Network security is a constant problem for many organizations, and it’s mostly because of the many advanced threats that make their homes on the Internet. Businesses that don’t have dedicated IT resources or security professionals do not know how to handle network security or appropriately protect their assets. Let’s examine some of the more common threats that your business should be prepared to address.
You can consider this a shortlist of potential security threats for your business. There are many different strains of malware, for example, so it would be impossible for us to include every single type here.
The More Notorious Network Security Threats
- Viruses and malware: These are essentially bits of code that cause chaos for users with their effects ranging from mildly annoying to incredibly threatening. Many variants of malware are designed to fulfill a specific role, such as stealing data, installing adware, or encrypting files on a victim’s computer.
- Trojans and backdoors: Trojans are also known as backdoors, as they provide back-end access to the infected or compromised network/device. Hackers can then remotely execute code to pull off all kinds of problems for your business. These threats are often gateways for other, more dangerous threats.
- Unpatched vulnerabilities: Vulnerabilities are often discovered in older software, and in most cases when the software is supported, the developer will issue a patch. However, it is the business’s responsibility to implement them, and failing to do so can be problematic from a security standpoint. This is especially the case with unsupported software, like older operating systems.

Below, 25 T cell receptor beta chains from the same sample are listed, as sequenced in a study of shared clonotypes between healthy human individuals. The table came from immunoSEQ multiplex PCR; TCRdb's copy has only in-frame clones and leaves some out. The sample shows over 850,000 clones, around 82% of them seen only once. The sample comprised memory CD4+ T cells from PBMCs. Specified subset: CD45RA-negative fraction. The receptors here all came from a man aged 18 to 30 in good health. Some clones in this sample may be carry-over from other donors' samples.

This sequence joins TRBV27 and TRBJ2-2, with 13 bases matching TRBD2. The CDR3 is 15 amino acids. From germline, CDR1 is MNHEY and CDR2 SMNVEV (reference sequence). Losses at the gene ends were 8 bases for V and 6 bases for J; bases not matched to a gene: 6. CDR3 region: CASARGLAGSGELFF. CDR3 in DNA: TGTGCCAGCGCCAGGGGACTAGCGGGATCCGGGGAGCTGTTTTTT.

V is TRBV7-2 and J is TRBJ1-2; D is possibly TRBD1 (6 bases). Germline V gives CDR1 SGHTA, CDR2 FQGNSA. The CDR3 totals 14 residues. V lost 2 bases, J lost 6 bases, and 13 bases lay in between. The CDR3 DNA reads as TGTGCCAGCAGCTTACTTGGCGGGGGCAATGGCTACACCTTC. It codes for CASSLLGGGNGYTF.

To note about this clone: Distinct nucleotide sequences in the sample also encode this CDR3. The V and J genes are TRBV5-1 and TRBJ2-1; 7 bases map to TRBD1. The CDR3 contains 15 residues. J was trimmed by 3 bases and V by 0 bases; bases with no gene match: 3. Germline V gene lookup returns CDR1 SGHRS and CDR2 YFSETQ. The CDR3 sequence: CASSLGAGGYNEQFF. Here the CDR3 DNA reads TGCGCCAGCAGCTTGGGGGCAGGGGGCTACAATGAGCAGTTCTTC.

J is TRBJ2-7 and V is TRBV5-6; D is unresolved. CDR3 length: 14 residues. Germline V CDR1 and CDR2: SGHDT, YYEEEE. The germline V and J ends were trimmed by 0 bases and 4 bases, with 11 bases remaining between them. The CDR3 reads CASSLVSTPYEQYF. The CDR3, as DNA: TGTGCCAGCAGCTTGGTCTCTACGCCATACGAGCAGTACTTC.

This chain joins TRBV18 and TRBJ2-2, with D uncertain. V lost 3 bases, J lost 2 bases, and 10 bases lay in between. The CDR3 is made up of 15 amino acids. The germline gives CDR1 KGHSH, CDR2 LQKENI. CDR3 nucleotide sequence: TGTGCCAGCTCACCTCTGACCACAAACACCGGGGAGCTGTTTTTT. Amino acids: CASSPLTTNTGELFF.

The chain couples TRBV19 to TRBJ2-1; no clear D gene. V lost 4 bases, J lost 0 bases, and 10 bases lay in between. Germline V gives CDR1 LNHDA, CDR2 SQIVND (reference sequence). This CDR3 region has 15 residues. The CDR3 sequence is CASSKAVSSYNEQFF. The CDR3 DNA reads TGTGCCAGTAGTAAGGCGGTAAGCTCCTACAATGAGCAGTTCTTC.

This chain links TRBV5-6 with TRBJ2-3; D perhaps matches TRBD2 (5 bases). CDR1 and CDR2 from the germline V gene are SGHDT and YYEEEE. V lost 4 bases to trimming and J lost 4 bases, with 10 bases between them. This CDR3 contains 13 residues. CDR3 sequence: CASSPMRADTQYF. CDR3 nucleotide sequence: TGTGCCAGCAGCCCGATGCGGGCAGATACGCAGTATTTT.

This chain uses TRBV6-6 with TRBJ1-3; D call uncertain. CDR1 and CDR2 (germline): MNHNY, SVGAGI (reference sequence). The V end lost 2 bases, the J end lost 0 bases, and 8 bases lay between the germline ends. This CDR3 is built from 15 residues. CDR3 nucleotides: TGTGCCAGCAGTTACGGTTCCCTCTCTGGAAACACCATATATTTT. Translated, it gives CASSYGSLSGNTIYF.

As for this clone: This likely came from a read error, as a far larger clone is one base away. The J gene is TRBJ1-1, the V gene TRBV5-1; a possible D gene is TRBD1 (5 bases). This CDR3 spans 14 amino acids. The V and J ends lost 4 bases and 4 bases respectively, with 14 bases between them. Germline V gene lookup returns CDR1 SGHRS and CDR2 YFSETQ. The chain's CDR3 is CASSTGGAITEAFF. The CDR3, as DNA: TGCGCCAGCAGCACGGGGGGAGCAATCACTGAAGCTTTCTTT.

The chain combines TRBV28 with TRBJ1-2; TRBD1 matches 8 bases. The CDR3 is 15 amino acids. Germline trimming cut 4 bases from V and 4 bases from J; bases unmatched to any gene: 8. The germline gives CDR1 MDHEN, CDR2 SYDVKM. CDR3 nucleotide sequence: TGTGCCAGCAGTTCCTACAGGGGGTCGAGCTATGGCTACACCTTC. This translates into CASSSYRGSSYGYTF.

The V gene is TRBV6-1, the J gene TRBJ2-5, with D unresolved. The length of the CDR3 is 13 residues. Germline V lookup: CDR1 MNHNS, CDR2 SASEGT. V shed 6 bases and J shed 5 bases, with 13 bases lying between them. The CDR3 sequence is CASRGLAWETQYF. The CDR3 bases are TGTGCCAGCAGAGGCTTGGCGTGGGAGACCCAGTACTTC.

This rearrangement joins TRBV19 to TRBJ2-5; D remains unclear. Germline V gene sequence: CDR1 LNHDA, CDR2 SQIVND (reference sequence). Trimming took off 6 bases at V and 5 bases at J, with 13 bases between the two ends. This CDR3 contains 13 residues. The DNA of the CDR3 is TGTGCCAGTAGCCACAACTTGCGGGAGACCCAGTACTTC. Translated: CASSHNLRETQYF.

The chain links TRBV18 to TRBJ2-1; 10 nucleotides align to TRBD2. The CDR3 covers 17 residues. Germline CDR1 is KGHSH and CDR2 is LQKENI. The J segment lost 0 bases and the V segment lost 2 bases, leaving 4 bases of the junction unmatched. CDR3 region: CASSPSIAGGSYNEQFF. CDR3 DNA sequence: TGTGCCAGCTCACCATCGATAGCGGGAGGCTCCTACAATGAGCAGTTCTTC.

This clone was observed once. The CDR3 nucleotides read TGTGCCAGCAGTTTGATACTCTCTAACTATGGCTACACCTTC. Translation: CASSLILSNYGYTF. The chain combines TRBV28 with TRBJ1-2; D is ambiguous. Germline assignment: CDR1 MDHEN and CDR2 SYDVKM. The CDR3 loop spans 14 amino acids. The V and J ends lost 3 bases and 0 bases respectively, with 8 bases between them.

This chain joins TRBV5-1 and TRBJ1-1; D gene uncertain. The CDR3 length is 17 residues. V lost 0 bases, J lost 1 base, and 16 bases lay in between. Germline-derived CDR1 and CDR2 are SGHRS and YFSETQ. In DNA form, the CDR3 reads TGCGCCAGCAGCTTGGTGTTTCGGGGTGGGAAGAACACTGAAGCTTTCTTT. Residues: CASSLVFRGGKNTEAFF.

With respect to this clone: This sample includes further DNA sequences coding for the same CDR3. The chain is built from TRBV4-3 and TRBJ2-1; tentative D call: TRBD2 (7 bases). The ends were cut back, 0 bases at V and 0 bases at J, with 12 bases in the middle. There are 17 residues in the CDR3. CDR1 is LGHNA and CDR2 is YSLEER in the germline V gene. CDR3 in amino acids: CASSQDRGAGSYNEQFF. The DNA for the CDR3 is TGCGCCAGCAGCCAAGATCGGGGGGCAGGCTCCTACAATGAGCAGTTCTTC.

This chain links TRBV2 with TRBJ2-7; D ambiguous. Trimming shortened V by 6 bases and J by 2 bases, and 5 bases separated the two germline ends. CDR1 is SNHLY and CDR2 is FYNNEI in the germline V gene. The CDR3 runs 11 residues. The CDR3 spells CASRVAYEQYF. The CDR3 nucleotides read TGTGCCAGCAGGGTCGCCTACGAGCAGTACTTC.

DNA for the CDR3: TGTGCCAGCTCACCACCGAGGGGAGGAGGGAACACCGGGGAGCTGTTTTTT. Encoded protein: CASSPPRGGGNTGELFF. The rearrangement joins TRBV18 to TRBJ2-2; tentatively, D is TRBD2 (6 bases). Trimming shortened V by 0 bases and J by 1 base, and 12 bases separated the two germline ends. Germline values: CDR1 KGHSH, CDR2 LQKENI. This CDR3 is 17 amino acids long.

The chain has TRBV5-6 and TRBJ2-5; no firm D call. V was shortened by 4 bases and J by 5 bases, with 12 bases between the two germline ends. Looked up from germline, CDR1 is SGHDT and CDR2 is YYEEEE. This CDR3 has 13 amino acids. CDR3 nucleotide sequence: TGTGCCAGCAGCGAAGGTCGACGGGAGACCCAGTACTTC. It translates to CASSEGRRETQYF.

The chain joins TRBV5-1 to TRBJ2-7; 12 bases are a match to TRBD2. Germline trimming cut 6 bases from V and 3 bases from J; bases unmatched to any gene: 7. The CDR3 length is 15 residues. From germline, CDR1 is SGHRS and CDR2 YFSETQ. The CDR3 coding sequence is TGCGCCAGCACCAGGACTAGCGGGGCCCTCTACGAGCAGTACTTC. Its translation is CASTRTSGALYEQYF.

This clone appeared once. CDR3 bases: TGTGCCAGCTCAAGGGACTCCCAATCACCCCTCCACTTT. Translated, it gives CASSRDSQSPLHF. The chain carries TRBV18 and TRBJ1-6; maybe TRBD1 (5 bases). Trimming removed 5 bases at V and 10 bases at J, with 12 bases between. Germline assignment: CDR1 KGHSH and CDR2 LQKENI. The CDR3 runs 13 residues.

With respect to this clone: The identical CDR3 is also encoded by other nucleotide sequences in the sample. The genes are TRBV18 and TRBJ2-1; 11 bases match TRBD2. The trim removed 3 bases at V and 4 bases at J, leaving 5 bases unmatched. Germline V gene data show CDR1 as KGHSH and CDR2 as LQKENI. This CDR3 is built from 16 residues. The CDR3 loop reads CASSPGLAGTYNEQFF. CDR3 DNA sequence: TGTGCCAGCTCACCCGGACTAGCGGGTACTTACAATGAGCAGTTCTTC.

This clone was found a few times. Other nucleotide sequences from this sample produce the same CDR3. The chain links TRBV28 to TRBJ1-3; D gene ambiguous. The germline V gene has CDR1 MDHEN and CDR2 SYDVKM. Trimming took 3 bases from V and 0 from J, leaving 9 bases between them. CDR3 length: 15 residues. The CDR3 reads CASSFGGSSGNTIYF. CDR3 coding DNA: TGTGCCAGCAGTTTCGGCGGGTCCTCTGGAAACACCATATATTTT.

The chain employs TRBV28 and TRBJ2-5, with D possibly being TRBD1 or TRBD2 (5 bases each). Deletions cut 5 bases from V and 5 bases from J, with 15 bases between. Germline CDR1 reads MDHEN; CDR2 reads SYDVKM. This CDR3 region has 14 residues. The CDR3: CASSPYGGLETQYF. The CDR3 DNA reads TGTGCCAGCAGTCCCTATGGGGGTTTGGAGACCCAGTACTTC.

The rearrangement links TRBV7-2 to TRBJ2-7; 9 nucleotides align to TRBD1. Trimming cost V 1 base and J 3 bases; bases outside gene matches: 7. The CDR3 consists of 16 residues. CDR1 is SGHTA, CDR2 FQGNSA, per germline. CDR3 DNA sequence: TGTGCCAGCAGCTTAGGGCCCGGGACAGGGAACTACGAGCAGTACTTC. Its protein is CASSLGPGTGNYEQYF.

- Phishing attacks: Phishing attacks are often used to spread other types of threats or steal information like banking credentials or personal information. These can come in several different ways, like through email, fake websites, or even over the phone.
Security Measures to Protect Yourself
Your security strategy must contain two parts: the technology and the people using that technology. For technology, we recommend you implement tools like a Unified Threat Management (UTM) device, a tool that combines common security measures like antivirus, firewall, spam blocker, and content filter. You should also invest in a virtual private network (VPN) for secure data access and multi-factor authentication (MFA) for account security.
To make sure your employees are not putting your company at risk, you must properly train them to identify and respond to threats. They must know how to report a security breach to your IT department as well, even if they are not an in-house department.
CalTech can help your business succeed in network security. To learn more, reach out to us at (325) 223-6100.